mer·​it | \ ˈmer-ət How to pronounce merit (audio) , ˈme-rət\

Definition of merit

 (Entry 1 of 2)

1a obsolete : reward or punishment due
b : the qualities or actions that constitute the basis of one's deserts Opinions of his merit vary.
c : a praiseworthy quality : virtue but originality, as it is one of the highest, is also one of the rarest, of merits— E. A. Poe
d : character or conduct deserving reward, honor, or esteem also : achievement composed a number of works of merit — H. E. Starr
2 : spiritual credit held to be earned by performance of righteous acts and to ensure future benefits the Crusades … did serve the desire to gain spiritual merit— Jacques Barzun
3a merits plural : the substance of a legal case apart from matters of jurisdiction, procedure, or form the plaintiff … is entitled to have its claim decided here on its merits— T. M. Maddes
b : individual significance or justification (see justification sense 1) the contention is without merit— E. B. Denny


merited; meriting; merits

Definition of merit (Entry 2 of 2)

transitive verb

: to be worthy of or entitled or liable to : earn

intransitive verb

1 obsolete : to be entitled to reward or honor
2 : deserve

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Other Words from merit


meritless \ ˈmer-​ət-​ləs How to pronounce meritless (audio) , ˈme-​rət-​ \ adjective

Synonyms & Antonyms for merit

Synonyms: Noun

cardinal virtue, distinction, excellence, excellency, grace, value, virtue

Synonyms: Verb

deserve, earn, rate

Antonyms: Noun

deficiency, demerit, disvalue

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Examples of merit in a Sentence


She saw merit in both of the arguments. The study has no scientific merit.


Both ideas merit further consideration. These issues merit special attention. His good work merits a raise. She did well enough to merit a second interview. The attention she received was not merited.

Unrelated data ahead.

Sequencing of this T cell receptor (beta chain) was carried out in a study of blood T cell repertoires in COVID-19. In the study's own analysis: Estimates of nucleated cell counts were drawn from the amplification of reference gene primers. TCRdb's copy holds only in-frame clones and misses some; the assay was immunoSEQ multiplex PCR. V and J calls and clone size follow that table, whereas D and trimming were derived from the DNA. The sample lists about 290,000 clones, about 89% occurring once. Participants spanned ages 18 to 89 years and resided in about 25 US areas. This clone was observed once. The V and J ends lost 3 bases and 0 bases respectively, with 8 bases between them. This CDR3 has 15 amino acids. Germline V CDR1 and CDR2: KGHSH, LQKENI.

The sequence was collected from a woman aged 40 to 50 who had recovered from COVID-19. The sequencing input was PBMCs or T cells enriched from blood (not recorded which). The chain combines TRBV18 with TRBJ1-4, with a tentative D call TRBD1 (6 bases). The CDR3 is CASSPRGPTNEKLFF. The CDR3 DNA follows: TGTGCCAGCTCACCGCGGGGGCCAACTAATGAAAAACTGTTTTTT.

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Recent Examples on the Web: Noun

Their scores functioned as a currency of merit for a nation that aspired to meritocracy. The Washington Post,, "SAT’s new adversity score system faces its own adversity," 4 June 2019 In the summertime, Mountaintop could keep even the most energetic scouts awash in merit badges—with kayaking, hiking, horseback riding, fly-fishing and clay pigeon shooting, among other options. Beth Decarbo, WSJ, "Vacation Homes That Feel Like Summer Camp," 14 Feb. 2019 No one’s here to discuss the merits of soccer or litigate its worthiness as a sport and global phenomenon. Ted Berg, For The Win, "7 reasons even soccer haters can appreciate the World Cup," 13 June 2018 No degree of minimalist aesthetic merits such inane, impractical storage, in my humble opinion. Hadley Keller, House Beautiful, "The Fascinating Reason Bobby Berk Stores Books This Way on Queer Eye," 9 May 2019 But for all of investigative journalism’s merits, reporters writing about medical bills isn’t a great solution for the health care system’s woes. Sarah Kliff, Vox, "I read 1,182 emergency room bills this year. Here’s what I learned.," 18 Dec. 2018 While yesterday's appearance may have had more geopolitical gravitas, today's certainly had its own, cuter, merits. Chloe Foussianes, Town & Country, "Brigitte Macron Just Had Tea with Princess Charlene of Monaco and Her Twins," 13 Nov. 2018 Yet, regardless of the merits of SFFA’s lawsuit (and of Harvard’s response), there’s compelling evidence that the emphasis on character traits disproportionately undermines Asian Americans’ admissions prospects. Alia Wong, The Atlantic, "Harvard's Impossible Personality Test," 19 June 2018 But the concept has merit in one respect: As bowl games become more about programming — finding the best pairing to draw eyeballs — than matchups, shouldn’t the Group of Five examine the best way to feature its own lineup? Paul Myerberg, USA TODAY, "The problem with college football's postseason," 12 June 2018

Recent Examples on the Web: Verb